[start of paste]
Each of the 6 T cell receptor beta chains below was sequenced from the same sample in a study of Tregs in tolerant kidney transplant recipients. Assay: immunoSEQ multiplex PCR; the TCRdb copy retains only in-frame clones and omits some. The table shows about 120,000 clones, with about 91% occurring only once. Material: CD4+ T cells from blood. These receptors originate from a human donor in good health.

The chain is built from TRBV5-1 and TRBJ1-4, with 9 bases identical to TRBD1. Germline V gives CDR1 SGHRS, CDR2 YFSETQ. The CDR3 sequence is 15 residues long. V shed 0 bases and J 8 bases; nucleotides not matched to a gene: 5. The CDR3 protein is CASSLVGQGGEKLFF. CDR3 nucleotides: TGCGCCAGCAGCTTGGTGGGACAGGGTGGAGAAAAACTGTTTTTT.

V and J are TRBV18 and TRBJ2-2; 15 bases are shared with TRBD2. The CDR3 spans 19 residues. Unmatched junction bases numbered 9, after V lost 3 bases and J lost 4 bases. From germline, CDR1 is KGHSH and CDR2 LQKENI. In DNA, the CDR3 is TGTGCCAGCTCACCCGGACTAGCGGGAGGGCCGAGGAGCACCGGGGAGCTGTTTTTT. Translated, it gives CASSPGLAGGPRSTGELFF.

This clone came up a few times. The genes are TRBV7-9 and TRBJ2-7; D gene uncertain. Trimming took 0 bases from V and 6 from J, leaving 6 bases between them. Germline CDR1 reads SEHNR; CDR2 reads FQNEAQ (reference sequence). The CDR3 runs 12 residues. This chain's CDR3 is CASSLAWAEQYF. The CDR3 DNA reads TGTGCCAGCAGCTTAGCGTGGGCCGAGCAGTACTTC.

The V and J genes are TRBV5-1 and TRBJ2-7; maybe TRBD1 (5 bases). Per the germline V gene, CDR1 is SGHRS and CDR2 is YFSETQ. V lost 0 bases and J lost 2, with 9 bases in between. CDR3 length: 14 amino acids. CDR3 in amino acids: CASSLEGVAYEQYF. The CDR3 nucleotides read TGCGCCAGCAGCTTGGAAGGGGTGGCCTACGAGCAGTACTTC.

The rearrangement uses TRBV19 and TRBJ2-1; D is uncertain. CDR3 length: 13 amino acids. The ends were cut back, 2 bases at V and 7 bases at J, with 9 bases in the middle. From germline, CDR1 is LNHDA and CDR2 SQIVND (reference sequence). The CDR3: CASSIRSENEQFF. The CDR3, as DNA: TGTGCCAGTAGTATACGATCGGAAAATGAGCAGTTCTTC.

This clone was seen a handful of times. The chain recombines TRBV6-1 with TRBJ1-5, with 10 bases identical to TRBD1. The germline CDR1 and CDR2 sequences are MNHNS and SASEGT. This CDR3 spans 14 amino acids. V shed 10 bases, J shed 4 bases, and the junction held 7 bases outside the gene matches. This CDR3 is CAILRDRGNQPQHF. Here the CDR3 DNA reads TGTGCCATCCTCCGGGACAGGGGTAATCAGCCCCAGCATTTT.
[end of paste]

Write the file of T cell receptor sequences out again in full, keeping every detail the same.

Each of the 6 T cell receptor beta chains below was sequenced from the same sample in a study of Tregs in tolerant kidney transplant recipients. Assay: immunoSEQ multiplex PCR; the TCRdb copy retains only in-frame clones and omits some. The table shows about 120,000 clones, with about 91% occurring only once. Material: CD4+ T cells from blood. These receptors originate from a human donor in good health.

The chain is built from TRBV5-1 and TRBJ1-4, with 9 bases identical to TRBD1. Germline V gives CDR1 SGHRS, CDR2 YFSETQ. The CDR3 sequence is 15 residues long. V shed 0 bases and J 8 bases; nucleotides not matched to a gene: 5. The CDR3 protein is CASSLVGQGGEKLFF. CDR3 nucleotides: TGCGCCAGCAGCTTGGTGGGACAGGGTGGAGAAAAACTGTTTTTT.

V and J are TRBV18 and TRBJ2-2; 15 bases are shared with TRBD2. The CDR3 spans 19 residues. Unmatched junction bases numbered 9, after V lost 3 bases and J lost 4 bases. From germline, CDR1 is KGHSH and CDR2 LQKENI. In DNA, the CDR3 is TGTGCCAGCTCACCCGGACTAGCGGGAGGGCCGAGGAGCACCGGGGAGCTGTTTTTT. Translated, it gives CASSPGLAGGPRSTGELFF.

This clone came up a few times. The genes are TRBV7-9 and TRBJ2-7; D gene uncertain. Trimming took 0 bases from V and 6 from J, leaving 6 bases between them. Germline CDR1 reads SEHNR; CDR2 reads FQNEAQ (reference sequence). The CDR3 runs 12 residues. This chain's CDR3 is CASSLAWAEQYF. The CDR3 DNA reads TGTGCCAGCAGCTTAGCGTGGGCCGAGCAGTACTTC.

The V and J genes are TRBV5-1 and TRBJ2-7; maybe TRBD1 (5 bases). Per the germline V gene, CDR1 is SGHRS and CDR2 is YFSETQ. V lost 0 bases and J lost 2, with 9 bases in between. CDR3 length: 14 amino acids. CDR3 in amino acids: CASSLEGVAYEQYF. The CDR3 nucleotides read TGCGCCAGCAGCTTGGAAGGGGTGGCCTACGAGCAGTACTTC.

The rearrangement uses TRBV19 and TRBJ2-1; D is uncertain. CDR3 length: 13 amino acids. The ends were cut back, 2 bases at V and 7 bases at J, with 9 bases in the middle. From germline, CDR1 is LNHDA and CDR2 SQIVND (reference sequence). The CDR3: CASSIRSENEQFF. The CDR3, as DNA: TGTGCCAGTAGTATACGATCGGAAAATGAGCAGTTCTTC.

This clone was seen a handful of times. The chain recombines TRBV6-1 with TRBJ1-5, with 10 bases identical to TRBD1. The germline CDR1 and CDR2 sequences are MNHNS and SASEGT. This CDR3 spans 14 amino acids. V shed 10 bases, J shed 4 bases, and the junction held 7 bases outside the gene matches. This CDR3 is CAILRDRGNQPQHF. Here the CDR3 DNA reads TGTGCCATCCTCCGGGACAGGGGTAATCAGCCCCAGCATTTT.